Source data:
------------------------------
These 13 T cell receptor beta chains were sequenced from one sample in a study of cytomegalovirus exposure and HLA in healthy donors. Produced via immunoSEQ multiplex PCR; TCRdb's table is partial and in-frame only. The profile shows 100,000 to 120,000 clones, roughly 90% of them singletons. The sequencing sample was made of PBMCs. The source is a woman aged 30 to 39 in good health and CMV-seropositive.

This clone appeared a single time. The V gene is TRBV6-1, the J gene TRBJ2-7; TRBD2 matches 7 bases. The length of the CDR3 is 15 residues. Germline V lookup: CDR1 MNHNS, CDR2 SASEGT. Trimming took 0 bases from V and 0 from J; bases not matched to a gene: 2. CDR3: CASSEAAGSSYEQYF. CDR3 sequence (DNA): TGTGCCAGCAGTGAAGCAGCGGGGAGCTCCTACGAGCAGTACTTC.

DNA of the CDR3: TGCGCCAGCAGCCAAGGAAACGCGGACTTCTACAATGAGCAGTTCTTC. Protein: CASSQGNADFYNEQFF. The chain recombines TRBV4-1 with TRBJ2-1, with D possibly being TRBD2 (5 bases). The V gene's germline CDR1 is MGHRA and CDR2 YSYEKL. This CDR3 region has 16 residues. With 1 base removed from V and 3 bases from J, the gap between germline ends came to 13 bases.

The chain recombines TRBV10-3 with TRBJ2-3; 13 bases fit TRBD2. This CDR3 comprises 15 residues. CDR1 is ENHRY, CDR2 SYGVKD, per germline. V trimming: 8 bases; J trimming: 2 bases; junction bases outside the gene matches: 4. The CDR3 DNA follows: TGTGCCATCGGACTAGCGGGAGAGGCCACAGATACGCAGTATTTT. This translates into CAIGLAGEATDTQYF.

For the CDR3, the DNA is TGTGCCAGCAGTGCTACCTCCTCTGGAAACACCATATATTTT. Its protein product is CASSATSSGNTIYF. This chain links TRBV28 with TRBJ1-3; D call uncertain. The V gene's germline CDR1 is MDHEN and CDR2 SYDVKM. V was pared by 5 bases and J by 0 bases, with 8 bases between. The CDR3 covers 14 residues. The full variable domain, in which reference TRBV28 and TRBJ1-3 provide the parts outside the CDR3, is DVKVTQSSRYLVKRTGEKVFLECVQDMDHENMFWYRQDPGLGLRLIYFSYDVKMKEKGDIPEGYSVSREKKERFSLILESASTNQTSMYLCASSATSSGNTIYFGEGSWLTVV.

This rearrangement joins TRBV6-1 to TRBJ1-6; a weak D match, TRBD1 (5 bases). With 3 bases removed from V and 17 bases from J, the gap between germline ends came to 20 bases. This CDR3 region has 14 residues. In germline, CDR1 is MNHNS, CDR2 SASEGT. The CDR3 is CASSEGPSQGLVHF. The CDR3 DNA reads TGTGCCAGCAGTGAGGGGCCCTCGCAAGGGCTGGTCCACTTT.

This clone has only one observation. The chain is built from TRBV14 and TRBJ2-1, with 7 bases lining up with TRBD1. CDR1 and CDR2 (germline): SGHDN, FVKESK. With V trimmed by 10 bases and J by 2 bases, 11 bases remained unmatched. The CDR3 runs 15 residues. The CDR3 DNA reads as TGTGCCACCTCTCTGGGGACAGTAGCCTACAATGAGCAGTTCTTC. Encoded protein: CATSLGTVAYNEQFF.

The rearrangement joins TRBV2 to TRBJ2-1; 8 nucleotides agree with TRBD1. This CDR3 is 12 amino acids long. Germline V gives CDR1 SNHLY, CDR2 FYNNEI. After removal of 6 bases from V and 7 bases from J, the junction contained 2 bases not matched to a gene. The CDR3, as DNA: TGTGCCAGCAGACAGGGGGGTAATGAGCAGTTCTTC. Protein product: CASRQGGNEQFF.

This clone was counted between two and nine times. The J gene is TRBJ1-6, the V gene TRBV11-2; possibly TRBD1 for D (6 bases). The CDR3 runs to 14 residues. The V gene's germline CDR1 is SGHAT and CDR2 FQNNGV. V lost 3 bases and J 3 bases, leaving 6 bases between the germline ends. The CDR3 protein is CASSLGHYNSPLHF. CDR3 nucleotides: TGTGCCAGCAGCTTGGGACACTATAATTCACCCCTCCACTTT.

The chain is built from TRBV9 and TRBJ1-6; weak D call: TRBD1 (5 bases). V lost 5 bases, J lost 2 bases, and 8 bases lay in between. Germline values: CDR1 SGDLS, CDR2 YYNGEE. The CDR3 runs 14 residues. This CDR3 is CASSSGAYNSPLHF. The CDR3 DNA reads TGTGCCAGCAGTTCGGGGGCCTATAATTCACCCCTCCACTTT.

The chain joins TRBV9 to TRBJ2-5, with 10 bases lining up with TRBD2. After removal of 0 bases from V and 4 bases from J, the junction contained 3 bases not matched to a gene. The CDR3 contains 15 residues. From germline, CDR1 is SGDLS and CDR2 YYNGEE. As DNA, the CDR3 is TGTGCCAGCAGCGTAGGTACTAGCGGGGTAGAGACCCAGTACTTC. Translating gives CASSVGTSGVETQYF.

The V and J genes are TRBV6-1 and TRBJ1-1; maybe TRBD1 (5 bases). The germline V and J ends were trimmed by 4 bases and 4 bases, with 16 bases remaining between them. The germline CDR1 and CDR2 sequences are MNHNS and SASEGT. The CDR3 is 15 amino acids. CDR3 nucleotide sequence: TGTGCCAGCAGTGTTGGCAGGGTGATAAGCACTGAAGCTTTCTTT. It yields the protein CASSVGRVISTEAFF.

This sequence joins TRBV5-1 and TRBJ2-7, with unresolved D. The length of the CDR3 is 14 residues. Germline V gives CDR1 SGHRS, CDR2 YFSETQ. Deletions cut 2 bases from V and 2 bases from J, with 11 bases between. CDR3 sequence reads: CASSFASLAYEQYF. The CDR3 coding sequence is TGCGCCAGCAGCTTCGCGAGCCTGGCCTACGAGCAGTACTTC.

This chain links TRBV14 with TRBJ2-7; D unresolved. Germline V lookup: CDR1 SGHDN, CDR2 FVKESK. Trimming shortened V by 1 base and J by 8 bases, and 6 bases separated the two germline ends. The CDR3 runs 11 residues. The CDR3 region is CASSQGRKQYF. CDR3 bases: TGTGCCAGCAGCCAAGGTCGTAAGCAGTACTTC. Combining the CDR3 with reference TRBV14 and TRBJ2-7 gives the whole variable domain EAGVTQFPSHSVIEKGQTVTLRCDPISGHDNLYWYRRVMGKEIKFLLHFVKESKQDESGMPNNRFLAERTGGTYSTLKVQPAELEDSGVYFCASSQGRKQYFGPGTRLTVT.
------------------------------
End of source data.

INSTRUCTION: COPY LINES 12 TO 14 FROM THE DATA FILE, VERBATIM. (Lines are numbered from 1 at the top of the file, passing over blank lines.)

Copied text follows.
The V and J genes are TRBV6-1 and TRBJ1-1; maybe TRBD1 (5 bases). The germline V and J ends were trimmed by 4 bases and 4 bases, with 16 bases remaining between them. The germline CDR1 and CDR2 sequences are MNHNS and SASEGT. The CDR3 is 15 amino acids. CDR3 nucleotide sequence: TGTGCCAGCAGTGTTGGCAGGGTGATAAGCACTGAAGCTTTCTTT. It yields the protein CASSVGRVISTEAFF.

This sequence joins TRBV5-1 and TRBJ2-7, with unresolved D. The length of the CDR3 is 14 residues. Germline V gives CDR1 SGHRS, CDR2 YFSETQ. Deletions cut 2 bases from V and 2 bases from J, with 11 bases between. CDR3 sequence reads: CASSFASLAYEQYF. The CDR3 coding sequence is TGCGCCAGCAGCTTCGCGAGCCTGGCCTACGAGCAGTACTTC.

This chain links TRBV14 with TRBJ2-7; D unresolved. Germline V lookup: CDR1 SGHDN, CDR2 FVKESK. Trimming shortened V by 1 base and J by 8 bases, and 6 bases separated the two germline ends. The CDR3 runs 11 residues. The CDR3 region is CASSQGRKQYF. CDR3 bases: TGTGCCAGCAGCCAAGGTCGTAAGCAGTACTTC. Combining the CDR3 with reference TRBV14 and TRBJ2-7 gives the whole variable domain EAGVTQFPSHSVIEKGQTVTLRCDPISGHDNLYWYRRVMGKEIKFLLHFVKESKQDESGMPNNRFLAERTGGTYSTLKVQPAELEDSGVYFCASSQGRKQYFGPGTRLTVT.